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I am confused between two sentences:

The World Cup 2015 comprises more than 25 one-days.

OR

The World Cup 2015 comprises more than 25 one-day's.

Which sentence is correct? If both are correct, then which sentence is preferable? Why?

Thank You.

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  • This question is a googly! +1
    – Maulik V
    Jan 16 '15 at 10:14
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When you talk about more than one thing/person, it does not take apostrophe.

For instance, if there are four Managing Directors, you take 'M', 'D' and that little 's' without apostrophe.

Four MDs

Apostrophe suggests possession. So, if you are talking about something that belongs to those four MDs, you need apostrophe

MDs' (Managing Directors') cars or MD's car (Managing Director's car)

Now, here it's a tricky question...but the way to write it is...

...more than 25 one-dayers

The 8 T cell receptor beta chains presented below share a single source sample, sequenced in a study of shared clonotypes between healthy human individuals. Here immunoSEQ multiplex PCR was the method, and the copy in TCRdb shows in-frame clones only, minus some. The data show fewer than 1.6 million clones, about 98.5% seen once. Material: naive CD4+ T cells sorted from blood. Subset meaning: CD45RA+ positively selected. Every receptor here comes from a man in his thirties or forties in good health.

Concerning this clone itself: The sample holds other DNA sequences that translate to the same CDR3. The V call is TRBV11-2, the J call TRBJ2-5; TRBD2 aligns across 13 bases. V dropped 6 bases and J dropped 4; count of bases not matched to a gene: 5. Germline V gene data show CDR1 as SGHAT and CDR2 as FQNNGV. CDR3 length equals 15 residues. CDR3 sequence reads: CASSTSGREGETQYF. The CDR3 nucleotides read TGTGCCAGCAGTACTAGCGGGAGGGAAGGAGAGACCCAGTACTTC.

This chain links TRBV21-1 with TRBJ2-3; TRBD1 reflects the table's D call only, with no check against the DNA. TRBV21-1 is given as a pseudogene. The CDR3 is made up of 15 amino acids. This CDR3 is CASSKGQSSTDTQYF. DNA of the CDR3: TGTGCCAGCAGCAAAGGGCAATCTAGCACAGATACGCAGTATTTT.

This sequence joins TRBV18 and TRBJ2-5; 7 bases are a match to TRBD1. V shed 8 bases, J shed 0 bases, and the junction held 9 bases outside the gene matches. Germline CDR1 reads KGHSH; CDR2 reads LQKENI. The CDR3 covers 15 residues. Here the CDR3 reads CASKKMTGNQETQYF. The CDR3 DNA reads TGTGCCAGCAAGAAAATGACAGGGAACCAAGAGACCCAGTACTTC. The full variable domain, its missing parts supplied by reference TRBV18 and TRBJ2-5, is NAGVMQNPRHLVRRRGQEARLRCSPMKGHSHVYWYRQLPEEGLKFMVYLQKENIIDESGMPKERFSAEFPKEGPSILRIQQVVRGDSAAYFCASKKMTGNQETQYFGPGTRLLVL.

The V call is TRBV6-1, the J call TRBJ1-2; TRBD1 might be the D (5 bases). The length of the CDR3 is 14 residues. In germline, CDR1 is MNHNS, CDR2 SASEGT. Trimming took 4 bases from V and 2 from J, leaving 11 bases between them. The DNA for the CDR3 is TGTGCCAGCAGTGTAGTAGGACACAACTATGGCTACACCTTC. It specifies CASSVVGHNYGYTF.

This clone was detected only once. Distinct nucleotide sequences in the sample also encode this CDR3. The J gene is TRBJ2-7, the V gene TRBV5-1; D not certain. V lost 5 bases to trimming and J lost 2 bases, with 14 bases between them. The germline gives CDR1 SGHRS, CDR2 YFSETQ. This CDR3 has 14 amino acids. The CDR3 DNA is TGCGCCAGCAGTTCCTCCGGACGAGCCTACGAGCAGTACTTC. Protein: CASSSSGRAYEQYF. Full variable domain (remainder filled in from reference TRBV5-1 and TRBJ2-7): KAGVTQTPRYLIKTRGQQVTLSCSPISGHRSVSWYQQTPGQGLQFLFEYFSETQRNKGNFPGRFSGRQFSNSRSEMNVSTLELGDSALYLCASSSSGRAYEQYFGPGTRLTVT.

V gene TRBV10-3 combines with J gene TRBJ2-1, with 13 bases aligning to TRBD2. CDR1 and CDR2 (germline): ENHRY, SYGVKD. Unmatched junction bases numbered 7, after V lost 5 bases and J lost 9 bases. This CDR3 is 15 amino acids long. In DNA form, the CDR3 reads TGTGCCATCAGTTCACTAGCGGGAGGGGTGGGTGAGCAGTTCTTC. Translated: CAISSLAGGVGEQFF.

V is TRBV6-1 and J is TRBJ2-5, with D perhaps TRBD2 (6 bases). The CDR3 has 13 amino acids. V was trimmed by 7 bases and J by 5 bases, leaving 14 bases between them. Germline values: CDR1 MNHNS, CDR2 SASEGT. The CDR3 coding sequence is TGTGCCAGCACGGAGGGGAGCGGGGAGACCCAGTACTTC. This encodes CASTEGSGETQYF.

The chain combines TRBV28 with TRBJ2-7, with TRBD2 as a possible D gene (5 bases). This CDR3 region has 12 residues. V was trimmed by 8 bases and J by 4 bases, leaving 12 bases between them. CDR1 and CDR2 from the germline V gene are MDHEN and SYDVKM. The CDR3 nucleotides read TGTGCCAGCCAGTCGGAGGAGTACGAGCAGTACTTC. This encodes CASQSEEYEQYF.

Or, internationally, it's ...

...more than 25 ODIs (One Day Internationals)

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The best way to say this will be "25 one-day matches".
Using 25 one-day's is wrong way to use apostrophe. It is never used to make plurals. When using it like this, use only in case of showing ownership.

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  • 2
    Yes, the wording is confusing, but maybe that's why the apostrophe got used. "Never" is a strong word; sometimes an apostrophe gets used simply because the phrasing is more readable with the apostrophe. As you say, technically, that breaks the rules. But there are exceptions, and conventions change over time. There's an interesting post about this over at ELU, with more discussion here, too.
    – J.R.
    Jan 16 '15 at 10:37

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